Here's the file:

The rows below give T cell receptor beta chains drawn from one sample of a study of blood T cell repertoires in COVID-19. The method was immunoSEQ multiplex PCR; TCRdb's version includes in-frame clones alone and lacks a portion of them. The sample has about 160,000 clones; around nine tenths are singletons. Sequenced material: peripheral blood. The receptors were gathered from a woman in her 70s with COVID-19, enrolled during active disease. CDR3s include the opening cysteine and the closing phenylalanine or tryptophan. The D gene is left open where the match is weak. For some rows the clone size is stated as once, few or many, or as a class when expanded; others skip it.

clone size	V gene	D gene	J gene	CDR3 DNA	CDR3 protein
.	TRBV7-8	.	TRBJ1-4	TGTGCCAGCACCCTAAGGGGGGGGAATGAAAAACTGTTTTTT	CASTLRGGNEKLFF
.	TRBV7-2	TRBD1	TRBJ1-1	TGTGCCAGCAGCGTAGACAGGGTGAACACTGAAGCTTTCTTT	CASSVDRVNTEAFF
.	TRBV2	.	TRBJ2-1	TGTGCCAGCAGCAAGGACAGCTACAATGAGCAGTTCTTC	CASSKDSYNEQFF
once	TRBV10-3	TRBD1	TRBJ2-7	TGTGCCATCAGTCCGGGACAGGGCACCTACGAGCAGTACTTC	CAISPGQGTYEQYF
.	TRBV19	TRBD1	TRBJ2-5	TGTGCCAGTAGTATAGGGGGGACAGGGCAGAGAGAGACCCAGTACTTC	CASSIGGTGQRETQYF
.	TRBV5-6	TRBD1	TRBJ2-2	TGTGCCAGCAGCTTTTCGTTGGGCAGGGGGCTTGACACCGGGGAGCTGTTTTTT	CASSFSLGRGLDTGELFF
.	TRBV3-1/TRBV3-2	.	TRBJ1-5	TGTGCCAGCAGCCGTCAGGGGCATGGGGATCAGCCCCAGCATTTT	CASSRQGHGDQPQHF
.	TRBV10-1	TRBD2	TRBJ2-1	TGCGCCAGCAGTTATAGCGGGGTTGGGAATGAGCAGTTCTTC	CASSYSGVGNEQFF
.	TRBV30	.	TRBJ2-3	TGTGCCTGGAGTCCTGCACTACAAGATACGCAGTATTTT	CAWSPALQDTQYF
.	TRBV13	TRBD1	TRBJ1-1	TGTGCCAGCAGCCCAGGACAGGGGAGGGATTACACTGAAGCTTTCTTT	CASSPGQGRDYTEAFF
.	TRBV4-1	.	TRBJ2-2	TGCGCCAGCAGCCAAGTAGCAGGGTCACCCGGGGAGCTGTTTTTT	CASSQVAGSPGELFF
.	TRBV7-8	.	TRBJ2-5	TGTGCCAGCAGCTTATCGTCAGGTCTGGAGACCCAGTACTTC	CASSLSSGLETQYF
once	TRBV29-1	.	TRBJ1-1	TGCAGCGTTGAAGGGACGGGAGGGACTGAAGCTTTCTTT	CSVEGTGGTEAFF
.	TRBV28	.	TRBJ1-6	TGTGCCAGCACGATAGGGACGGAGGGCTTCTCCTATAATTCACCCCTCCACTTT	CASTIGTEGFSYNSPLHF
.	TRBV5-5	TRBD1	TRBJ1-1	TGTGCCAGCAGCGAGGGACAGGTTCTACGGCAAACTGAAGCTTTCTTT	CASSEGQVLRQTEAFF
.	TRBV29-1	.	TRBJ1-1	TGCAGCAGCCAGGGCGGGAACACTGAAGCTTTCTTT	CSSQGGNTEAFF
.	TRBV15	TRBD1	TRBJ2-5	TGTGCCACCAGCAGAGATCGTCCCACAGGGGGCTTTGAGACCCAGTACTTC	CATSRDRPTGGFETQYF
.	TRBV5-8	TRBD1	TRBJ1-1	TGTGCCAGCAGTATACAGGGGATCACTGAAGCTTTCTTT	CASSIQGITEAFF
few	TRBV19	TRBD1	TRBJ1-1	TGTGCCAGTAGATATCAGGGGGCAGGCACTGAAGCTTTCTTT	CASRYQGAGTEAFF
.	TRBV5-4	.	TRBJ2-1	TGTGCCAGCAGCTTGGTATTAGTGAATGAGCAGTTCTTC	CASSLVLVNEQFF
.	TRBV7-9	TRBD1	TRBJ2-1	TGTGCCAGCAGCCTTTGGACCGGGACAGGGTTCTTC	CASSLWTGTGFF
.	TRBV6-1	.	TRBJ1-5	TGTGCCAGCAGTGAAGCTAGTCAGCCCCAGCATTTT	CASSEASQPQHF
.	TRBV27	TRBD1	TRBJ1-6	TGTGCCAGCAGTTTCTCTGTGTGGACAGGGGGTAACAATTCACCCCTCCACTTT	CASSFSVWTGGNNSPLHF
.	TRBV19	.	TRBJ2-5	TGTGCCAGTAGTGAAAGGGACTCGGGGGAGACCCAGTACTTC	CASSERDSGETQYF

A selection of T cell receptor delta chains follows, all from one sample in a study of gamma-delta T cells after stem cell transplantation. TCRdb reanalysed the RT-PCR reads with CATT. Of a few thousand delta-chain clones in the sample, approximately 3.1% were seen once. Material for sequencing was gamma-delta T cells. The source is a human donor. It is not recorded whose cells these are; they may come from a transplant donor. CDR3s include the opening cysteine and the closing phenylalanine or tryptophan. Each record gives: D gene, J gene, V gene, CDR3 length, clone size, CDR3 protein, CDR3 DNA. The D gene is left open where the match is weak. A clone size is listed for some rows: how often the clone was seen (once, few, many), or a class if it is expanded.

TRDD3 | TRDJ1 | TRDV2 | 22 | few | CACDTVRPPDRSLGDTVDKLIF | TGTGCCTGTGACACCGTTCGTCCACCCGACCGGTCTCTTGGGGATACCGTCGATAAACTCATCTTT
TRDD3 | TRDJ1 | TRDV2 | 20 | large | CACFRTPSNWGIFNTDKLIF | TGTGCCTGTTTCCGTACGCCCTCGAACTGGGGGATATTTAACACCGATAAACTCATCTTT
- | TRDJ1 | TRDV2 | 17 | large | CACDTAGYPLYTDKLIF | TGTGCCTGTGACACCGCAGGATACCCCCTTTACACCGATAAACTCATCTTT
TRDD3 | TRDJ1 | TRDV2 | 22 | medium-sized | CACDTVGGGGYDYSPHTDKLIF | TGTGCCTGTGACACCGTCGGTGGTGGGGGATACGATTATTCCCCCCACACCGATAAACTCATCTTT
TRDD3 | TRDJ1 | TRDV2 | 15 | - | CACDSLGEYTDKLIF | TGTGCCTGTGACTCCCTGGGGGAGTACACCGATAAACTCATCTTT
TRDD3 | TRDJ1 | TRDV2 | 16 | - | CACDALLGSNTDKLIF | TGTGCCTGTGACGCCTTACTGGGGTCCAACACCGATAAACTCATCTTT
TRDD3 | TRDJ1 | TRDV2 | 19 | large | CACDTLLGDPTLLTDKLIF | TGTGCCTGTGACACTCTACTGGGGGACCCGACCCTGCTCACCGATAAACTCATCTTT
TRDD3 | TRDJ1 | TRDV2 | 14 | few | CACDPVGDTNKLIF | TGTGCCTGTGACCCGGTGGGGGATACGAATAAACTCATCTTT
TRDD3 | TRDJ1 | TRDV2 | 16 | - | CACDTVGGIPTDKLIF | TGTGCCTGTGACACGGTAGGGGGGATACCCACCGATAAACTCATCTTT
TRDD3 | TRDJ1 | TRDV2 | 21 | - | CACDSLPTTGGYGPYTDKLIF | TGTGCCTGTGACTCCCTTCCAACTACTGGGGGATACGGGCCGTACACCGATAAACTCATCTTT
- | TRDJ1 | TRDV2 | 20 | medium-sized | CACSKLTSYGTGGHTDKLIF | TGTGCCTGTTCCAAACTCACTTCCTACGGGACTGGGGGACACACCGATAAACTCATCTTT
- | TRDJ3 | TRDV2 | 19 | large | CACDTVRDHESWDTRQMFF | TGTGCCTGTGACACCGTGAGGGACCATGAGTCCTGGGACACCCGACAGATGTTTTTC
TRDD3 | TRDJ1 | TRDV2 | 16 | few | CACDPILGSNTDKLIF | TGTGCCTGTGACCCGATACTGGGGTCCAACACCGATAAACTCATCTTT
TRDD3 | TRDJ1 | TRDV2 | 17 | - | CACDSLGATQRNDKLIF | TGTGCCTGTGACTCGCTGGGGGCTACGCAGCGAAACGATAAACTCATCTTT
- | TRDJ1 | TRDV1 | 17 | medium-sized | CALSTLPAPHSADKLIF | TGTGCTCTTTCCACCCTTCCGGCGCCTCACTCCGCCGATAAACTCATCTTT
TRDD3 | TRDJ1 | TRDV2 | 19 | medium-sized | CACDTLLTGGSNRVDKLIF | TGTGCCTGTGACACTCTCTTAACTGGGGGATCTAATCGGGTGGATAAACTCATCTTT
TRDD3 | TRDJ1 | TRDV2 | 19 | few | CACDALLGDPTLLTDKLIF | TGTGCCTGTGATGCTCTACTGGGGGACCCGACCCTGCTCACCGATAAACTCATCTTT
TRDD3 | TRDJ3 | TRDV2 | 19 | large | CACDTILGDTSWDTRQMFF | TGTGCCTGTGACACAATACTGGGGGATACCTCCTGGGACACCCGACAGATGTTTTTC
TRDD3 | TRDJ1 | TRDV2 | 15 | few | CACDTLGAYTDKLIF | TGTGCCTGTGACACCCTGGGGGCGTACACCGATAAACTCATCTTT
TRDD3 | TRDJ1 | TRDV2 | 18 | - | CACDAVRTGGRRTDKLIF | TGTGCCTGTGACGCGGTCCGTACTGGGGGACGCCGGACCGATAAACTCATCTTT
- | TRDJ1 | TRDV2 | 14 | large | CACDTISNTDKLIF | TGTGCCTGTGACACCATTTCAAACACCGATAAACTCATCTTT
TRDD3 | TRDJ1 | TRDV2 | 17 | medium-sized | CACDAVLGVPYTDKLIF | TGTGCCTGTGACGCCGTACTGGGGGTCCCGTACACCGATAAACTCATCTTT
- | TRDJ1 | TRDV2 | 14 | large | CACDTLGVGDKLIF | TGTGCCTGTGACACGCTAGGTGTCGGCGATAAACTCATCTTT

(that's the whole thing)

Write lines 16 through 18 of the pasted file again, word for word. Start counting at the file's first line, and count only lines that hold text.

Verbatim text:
.	TRBV28	.	TRBJ1-6	TGTGCCAGCACGATAGGGACGGAGGGCTTCTCCTATAATTCACCCCTCCACTTT	CASTIGTEGFSYNSPLHF
.	TRBV5-5	TRBD1	TRBJ1-1	TGTGCCAGCAGCGAGGGACAGGTTCTACGGCAAACTGAAGCTTTCTTT	CASSEGQVLRQTEAFF
.	TRBV29-1	.	TRBJ1-1	TGCAGCAGCCAGGGCGGGAACACTGAAGCTTTCTTT	CSSQGGNTEAFF